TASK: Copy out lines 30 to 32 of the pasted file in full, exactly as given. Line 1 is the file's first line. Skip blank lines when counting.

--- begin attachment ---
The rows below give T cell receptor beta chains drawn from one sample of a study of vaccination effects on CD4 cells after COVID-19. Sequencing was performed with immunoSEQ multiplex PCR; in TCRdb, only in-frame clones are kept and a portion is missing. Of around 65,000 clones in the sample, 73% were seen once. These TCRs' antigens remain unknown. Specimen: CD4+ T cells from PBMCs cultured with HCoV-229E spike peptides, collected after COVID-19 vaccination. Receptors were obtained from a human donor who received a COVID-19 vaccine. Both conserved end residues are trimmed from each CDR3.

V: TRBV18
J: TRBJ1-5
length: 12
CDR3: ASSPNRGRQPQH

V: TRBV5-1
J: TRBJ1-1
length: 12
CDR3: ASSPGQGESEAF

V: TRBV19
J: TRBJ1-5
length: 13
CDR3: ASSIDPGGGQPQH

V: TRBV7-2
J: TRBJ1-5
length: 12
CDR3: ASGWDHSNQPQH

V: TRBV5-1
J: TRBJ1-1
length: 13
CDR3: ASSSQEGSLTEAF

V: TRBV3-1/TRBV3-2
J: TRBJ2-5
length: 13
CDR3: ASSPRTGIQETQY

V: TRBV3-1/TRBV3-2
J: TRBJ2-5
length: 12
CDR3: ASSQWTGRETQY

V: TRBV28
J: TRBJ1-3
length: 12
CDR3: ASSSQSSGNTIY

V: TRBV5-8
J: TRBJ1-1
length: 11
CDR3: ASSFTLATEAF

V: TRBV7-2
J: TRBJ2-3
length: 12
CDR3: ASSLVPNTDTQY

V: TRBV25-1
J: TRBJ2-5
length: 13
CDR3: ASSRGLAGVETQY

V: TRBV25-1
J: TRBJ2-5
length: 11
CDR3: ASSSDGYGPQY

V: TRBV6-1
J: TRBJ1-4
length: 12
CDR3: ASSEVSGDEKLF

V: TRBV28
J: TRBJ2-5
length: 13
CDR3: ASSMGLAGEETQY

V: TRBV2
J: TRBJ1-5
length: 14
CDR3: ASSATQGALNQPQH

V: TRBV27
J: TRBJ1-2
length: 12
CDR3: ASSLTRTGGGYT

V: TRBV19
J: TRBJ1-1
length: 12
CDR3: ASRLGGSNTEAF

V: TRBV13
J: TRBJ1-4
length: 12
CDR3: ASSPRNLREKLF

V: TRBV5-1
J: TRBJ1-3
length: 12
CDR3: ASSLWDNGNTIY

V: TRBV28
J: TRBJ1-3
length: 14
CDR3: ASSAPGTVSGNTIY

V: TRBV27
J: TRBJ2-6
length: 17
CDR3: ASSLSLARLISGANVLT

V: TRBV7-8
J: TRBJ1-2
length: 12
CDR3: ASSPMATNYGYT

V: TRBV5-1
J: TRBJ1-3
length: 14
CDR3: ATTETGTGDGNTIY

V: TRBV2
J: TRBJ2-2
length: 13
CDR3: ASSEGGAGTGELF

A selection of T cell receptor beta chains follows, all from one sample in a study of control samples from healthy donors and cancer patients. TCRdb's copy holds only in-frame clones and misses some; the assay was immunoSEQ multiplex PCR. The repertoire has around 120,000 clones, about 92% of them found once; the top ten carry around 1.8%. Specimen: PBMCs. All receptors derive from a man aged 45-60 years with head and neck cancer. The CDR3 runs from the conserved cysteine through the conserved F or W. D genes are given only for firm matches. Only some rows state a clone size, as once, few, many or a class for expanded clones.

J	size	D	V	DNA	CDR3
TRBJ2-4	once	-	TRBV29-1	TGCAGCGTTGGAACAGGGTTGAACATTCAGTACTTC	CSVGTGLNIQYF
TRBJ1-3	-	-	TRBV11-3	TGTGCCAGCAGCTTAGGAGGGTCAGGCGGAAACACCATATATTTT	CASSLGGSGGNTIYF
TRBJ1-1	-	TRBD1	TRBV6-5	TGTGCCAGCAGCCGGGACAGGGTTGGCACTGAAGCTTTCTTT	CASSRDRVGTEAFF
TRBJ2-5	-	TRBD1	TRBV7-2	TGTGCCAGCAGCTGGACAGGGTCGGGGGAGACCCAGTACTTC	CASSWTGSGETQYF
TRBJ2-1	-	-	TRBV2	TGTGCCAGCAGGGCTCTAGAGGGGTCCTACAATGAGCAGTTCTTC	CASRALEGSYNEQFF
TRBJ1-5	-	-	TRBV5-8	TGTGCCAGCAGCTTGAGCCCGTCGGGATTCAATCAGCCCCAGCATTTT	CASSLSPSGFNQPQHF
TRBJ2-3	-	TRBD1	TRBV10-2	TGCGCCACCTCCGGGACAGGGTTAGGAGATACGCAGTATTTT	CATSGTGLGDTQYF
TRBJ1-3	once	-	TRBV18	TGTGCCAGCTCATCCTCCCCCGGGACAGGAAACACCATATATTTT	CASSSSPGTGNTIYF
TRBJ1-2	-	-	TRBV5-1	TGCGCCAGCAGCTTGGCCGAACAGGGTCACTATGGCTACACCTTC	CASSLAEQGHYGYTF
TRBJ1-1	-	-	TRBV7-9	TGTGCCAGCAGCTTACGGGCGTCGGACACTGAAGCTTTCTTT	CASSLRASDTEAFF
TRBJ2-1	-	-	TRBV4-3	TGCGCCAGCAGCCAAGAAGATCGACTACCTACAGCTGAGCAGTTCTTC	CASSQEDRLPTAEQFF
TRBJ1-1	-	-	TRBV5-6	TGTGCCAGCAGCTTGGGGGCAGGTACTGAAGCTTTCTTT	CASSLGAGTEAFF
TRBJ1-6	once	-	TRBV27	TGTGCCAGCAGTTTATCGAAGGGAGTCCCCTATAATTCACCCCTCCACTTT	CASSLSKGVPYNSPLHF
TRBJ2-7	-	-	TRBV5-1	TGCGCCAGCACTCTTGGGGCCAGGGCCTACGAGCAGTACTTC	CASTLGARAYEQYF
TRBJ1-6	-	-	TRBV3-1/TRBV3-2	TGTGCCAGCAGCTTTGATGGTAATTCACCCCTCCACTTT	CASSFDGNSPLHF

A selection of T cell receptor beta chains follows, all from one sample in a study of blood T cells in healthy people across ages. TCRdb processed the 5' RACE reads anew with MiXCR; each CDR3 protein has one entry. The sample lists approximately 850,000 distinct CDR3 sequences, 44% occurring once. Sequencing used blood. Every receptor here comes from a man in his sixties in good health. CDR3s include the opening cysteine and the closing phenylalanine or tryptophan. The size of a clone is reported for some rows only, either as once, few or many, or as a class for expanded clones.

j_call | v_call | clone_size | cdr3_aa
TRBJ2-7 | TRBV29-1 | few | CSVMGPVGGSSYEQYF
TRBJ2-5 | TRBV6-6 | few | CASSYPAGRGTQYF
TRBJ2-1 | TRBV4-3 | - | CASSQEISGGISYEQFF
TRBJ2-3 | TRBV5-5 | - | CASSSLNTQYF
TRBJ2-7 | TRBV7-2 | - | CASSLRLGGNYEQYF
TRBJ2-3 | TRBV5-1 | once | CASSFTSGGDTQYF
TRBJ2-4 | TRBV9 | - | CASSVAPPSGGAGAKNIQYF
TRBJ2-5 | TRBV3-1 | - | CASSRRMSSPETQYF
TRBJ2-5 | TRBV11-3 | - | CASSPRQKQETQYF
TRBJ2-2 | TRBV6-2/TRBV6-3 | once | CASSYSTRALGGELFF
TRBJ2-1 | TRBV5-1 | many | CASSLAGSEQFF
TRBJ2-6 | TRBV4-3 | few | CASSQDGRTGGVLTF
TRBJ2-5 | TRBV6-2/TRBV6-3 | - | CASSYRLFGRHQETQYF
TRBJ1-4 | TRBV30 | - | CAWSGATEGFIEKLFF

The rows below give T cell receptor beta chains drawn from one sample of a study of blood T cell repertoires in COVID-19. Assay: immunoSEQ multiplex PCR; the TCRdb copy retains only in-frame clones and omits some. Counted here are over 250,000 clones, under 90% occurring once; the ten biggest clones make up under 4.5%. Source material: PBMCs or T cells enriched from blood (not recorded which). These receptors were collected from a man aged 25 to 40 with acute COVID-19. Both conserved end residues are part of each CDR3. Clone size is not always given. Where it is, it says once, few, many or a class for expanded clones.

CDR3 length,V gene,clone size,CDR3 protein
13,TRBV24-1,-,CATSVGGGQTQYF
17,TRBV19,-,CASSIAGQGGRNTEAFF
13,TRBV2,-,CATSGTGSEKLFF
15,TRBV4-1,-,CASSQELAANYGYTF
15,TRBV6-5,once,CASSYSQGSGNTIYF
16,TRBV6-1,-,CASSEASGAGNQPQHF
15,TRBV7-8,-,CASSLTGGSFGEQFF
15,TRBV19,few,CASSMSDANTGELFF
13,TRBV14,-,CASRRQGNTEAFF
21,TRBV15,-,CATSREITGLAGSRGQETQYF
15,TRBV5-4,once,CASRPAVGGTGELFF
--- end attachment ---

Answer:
V: TRBV28
J: TRBJ1-3
length: 12